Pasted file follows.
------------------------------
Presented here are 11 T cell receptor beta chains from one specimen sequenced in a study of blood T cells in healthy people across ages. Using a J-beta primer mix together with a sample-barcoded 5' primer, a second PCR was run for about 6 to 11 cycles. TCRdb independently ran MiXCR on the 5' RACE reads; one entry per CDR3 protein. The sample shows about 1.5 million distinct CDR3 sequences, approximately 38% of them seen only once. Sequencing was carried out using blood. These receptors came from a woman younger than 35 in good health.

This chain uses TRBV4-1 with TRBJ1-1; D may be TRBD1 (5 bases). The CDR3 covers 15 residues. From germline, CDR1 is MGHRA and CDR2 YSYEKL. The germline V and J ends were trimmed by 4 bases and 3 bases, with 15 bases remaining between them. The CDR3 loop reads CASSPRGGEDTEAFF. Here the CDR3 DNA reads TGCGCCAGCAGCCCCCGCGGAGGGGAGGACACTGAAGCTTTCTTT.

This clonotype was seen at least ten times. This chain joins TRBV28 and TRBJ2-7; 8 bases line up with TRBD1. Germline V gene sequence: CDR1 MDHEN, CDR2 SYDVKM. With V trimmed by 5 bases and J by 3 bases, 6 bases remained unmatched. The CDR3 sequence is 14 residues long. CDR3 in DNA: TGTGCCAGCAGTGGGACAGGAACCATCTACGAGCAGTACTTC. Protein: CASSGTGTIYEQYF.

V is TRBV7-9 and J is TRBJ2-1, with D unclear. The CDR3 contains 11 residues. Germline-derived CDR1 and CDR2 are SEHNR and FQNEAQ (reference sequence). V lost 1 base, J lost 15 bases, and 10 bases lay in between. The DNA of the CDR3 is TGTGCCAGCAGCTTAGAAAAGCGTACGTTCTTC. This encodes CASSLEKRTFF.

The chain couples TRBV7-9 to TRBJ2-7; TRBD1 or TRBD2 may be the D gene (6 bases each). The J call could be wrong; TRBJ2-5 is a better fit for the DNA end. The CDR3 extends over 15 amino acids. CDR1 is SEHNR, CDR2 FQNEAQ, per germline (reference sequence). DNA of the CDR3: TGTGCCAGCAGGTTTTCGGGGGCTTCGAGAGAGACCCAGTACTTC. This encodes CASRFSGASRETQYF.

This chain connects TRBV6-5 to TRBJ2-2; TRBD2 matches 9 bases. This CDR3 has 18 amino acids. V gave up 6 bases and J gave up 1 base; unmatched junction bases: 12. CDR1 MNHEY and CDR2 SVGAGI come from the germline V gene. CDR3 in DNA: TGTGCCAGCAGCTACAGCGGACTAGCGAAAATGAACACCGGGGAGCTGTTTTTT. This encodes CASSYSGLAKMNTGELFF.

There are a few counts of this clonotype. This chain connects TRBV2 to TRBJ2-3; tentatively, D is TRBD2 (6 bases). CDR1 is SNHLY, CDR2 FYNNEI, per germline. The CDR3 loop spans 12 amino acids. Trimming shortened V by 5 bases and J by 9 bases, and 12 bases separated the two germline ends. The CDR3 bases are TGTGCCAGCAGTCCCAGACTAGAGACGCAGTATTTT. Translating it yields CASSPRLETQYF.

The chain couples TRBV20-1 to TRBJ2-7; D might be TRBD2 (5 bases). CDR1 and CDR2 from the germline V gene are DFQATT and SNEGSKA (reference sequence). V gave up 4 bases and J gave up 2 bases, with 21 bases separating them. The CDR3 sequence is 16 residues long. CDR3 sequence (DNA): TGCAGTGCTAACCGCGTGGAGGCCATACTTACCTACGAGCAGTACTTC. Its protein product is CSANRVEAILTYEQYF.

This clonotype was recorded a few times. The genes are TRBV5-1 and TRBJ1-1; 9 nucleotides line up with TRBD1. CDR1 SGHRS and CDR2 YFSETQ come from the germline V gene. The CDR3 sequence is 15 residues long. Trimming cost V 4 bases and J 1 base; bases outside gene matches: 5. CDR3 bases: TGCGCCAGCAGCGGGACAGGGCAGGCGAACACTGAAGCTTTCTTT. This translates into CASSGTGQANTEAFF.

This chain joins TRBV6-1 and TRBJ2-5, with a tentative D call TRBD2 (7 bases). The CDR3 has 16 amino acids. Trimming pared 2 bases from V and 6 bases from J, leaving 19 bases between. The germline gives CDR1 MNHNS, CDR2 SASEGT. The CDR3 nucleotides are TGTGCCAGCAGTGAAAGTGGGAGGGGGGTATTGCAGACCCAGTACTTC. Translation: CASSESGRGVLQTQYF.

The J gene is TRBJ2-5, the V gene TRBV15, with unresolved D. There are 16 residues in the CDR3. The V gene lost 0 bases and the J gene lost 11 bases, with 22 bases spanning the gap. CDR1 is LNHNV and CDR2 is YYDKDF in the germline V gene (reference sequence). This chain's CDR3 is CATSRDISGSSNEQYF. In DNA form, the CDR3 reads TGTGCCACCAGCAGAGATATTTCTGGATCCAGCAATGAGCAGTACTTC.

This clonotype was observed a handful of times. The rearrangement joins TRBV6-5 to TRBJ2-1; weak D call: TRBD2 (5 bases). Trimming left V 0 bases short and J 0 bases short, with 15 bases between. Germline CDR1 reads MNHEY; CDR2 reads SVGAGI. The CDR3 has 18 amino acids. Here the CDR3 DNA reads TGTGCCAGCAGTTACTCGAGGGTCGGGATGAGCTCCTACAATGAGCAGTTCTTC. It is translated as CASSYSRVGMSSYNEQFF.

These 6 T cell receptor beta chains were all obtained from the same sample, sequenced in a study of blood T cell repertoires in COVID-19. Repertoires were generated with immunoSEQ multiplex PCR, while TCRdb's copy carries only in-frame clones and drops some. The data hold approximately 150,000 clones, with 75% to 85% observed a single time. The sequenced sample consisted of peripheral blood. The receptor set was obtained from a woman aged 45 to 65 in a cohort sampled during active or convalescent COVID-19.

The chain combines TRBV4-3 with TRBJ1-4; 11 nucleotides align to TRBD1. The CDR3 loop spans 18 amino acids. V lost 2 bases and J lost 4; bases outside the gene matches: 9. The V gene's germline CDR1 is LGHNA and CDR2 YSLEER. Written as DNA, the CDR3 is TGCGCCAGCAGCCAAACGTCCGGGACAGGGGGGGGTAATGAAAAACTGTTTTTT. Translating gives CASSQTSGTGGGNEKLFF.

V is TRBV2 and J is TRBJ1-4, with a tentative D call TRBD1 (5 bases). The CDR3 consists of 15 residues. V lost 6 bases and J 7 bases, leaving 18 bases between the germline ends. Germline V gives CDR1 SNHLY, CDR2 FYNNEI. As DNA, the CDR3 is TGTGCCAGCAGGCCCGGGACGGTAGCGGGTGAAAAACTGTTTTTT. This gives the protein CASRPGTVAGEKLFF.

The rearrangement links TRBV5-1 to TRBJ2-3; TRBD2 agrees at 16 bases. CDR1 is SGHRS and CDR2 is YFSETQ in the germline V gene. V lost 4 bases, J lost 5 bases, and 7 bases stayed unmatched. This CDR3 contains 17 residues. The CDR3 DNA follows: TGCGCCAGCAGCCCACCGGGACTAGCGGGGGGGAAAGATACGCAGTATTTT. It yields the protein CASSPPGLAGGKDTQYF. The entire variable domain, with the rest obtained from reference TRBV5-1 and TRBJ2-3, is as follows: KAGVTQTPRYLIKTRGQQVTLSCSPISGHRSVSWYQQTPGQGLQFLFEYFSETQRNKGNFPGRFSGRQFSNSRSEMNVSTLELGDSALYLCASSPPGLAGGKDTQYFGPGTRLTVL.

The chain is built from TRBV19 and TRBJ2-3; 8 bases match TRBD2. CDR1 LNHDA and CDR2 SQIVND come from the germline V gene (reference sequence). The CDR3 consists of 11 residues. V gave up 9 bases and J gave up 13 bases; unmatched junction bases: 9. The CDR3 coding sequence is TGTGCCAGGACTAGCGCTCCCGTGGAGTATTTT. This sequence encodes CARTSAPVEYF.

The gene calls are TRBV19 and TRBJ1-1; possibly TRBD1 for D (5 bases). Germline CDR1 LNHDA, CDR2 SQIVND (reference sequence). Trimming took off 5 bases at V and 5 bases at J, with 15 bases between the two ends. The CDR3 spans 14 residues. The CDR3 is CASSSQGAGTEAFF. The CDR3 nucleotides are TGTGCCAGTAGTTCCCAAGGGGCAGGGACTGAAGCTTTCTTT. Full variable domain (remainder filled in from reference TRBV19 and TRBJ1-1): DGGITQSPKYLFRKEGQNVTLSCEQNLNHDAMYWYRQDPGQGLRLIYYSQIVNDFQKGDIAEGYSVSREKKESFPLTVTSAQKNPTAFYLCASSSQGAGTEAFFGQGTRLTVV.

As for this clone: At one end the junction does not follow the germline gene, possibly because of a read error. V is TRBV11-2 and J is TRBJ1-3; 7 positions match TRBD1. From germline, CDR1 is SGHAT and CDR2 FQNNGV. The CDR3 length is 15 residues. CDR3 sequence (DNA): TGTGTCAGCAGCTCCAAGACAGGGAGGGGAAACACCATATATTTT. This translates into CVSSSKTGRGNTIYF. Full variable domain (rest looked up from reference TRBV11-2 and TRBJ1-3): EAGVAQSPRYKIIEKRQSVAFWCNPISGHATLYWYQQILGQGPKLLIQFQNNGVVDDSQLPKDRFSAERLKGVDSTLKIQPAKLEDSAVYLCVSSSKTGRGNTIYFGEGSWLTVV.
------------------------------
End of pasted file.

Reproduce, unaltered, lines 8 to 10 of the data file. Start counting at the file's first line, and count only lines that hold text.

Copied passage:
The chain couples TRBV20-1 to TRBJ2-7; D might be TRBD2 (5 bases). CDR1 and CDR2 from the germline V gene are DFQATT and SNEGSKA (reference sequence). V gave up 4 bases and J gave up 2 bases, with 21 bases separating them. The CDR3 sequence is 16 residues long. CDR3 sequence (DNA): TGCAGTGCTAACCGCGTGGAGGCCATACTTACCTACGAGCAGTACTTC. Its protein product is CSANRVEAILTYEQYF.

This clonotype was recorded a few times. The genes are TRBV5-1 and TRBJ1-1; 9 nucleotides line up with TRBD1. CDR1 SGHRS and CDR2 YFSETQ come from the germline V gene. The CDR3 sequence is 15 residues long. Trimming cost V 4 bases and J 1 base; bases outside gene matches: 5. CDR3 bases: TGCGCCAGCAGCGGGACAGGGCAGGCGAACACTGAAGCTTTCTTT. This translates into CASSGTGQANTEAFF.

This chain joins TRBV6-1 and TRBJ2-5, with a tentative D call TRBD2 (7 bases). The CDR3 has 16 amino acids. Trimming pared 2 bases from V and 6 bases from J, leaving 19 bases between. The germline gives CDR1 MNHNS, CDR2 SASEGT. The CDR3 nucleotides are TGTGCCAGCAGTGAAAGTGGGAGGGGGGTATTGCAGACCCAGTACTTC. Translation: CASSESGRGVLQTQYF.